The choice to co-sleep in quite individual and everyone in the family has to want to do it for it to work successfully. Don't feel like you are a bad mom or abandoning your child if you don't choose to co-sleep until your child is 3 years old.
I started out co-sleeping and am certainly not against it in any way. If it works for you and your family, great, if not, you have the right to try and change things.
Personally, for me, I got to the point that I was so exhausted that I was having a hard time being the best mommy I could be during the day. The lack of sleep started making me depressed, easily frustrated and hypersensitive. I decided that my being able to sleep for even short periods of time at night was the most important thing if I wanted to fully give myself to my son during the day and enjoy our time together. Now, I still nursed during the night until he didn't need or want to anymore, but he was sleeping in another room which allowed me to fall alseep fully inbetween feedings. My husband also helped out by going to get our son when he woke up and putting him back in his bed after feedings.
Our son was one of those babies who needed to cry before going to sleep. That said, I was not comfortable with the cry-it-out method. We tried it a couple of times, but I just couldn't handle it and would go and get him after only 10 minutes or so.
A friend of ours lent us a book called 'The Baby Whisperer' and it had some great advice in it. The author, a midwife, suggests staying in the room with your baby, next to their bed (progressively moving further and further away from the bed) until they are fully asleep. Her advice is to soothe them in your normal way (rocking, nursing, massage, etc.) until they are drowsy and then put the baby in bed. If your baby starts to cry again, then you pick him or her up and soothe again until they are calm. As soon as they are calm, you put them back in bed again. You might have to repeat this many, many times in the beginning, but the theory is that, eventually (she says in 3-7 days), your baby will learn to self-soothe and fall asleep alone, all the while knowing that mom or dad are there when and if needed. She also mentioned that it is a good idea to not talk or look at your baby during this time, thus reinforcing the idea that it time to sleep and not play, nurse, etc.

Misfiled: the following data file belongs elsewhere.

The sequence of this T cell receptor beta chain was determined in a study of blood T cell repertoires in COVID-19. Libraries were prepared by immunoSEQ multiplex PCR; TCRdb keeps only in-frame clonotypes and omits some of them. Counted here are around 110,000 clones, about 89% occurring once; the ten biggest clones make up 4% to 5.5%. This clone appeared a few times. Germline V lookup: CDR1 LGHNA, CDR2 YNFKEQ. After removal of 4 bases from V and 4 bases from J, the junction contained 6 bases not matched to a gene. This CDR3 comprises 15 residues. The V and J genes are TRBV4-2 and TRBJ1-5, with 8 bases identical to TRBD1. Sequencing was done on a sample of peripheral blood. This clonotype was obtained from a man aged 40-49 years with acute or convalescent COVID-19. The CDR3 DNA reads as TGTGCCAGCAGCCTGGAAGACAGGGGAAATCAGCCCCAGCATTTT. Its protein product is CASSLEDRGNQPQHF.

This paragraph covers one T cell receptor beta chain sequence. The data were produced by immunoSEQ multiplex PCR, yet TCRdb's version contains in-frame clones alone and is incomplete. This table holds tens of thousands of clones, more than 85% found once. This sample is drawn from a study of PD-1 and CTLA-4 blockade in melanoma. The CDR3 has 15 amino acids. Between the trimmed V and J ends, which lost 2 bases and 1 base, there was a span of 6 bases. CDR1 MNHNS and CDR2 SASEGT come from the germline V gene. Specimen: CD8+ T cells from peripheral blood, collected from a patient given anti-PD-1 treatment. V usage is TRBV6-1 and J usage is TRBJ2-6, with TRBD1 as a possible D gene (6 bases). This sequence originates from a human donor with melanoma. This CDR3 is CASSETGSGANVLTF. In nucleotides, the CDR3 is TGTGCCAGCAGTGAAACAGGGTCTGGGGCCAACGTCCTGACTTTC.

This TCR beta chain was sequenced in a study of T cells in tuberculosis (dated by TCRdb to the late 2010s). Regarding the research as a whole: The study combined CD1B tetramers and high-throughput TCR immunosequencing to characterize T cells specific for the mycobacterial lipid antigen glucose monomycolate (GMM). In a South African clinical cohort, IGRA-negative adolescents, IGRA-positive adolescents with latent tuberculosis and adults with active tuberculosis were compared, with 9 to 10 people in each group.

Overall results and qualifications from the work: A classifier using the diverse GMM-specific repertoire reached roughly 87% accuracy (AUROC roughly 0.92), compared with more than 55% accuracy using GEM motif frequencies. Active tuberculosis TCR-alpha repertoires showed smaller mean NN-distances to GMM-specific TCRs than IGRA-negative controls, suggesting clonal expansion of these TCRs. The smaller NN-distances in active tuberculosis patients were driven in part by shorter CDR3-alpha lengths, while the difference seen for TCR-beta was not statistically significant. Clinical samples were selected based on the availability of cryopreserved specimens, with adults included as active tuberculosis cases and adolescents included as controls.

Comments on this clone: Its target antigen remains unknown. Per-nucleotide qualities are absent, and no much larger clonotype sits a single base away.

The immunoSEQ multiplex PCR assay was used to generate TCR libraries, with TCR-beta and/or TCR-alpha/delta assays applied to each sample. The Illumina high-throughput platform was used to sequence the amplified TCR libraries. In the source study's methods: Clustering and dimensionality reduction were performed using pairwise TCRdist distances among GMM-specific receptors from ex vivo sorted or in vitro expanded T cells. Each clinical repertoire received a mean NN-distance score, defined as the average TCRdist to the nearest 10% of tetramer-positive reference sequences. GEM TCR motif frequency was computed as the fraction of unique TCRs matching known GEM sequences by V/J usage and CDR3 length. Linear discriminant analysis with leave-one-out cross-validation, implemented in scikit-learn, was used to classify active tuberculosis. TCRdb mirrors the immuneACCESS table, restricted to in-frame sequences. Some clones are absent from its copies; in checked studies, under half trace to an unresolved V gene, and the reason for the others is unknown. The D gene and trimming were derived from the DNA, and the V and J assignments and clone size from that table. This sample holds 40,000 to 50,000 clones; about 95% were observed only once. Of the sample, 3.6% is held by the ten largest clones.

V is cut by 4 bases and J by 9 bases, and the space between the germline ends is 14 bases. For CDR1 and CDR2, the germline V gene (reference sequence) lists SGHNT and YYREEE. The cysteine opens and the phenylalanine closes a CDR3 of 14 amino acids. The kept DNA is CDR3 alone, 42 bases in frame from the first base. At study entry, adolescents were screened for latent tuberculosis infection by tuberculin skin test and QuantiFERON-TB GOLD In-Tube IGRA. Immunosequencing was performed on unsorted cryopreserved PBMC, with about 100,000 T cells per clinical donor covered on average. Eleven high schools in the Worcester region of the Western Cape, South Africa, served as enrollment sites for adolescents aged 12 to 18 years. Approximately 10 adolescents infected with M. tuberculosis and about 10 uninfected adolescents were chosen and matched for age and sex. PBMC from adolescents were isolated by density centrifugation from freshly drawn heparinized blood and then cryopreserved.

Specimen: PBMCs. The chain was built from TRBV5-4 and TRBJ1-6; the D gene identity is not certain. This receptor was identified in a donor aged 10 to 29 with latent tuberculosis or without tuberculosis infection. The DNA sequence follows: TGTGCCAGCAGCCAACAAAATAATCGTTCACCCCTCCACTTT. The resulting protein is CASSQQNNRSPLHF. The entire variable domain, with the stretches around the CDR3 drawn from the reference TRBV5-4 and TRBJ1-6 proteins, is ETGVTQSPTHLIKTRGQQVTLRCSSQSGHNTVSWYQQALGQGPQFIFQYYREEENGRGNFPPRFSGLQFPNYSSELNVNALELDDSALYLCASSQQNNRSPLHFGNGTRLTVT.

This method worked fairly well for us and, while initially more tiring, it was less stressful than the screams and tears. I felt better knowing that my son wasn't all alone in his room, scared and upset, and he learned that we will never abandon him.
Whatever you decide, listen to your instincts. If crying it out doesn't feel right to you, don't do it. If co-sleeping doesn't quite work for you either, don't do that either. There are compromises and I hope you find a solution that works for you and your entire family. Good luck!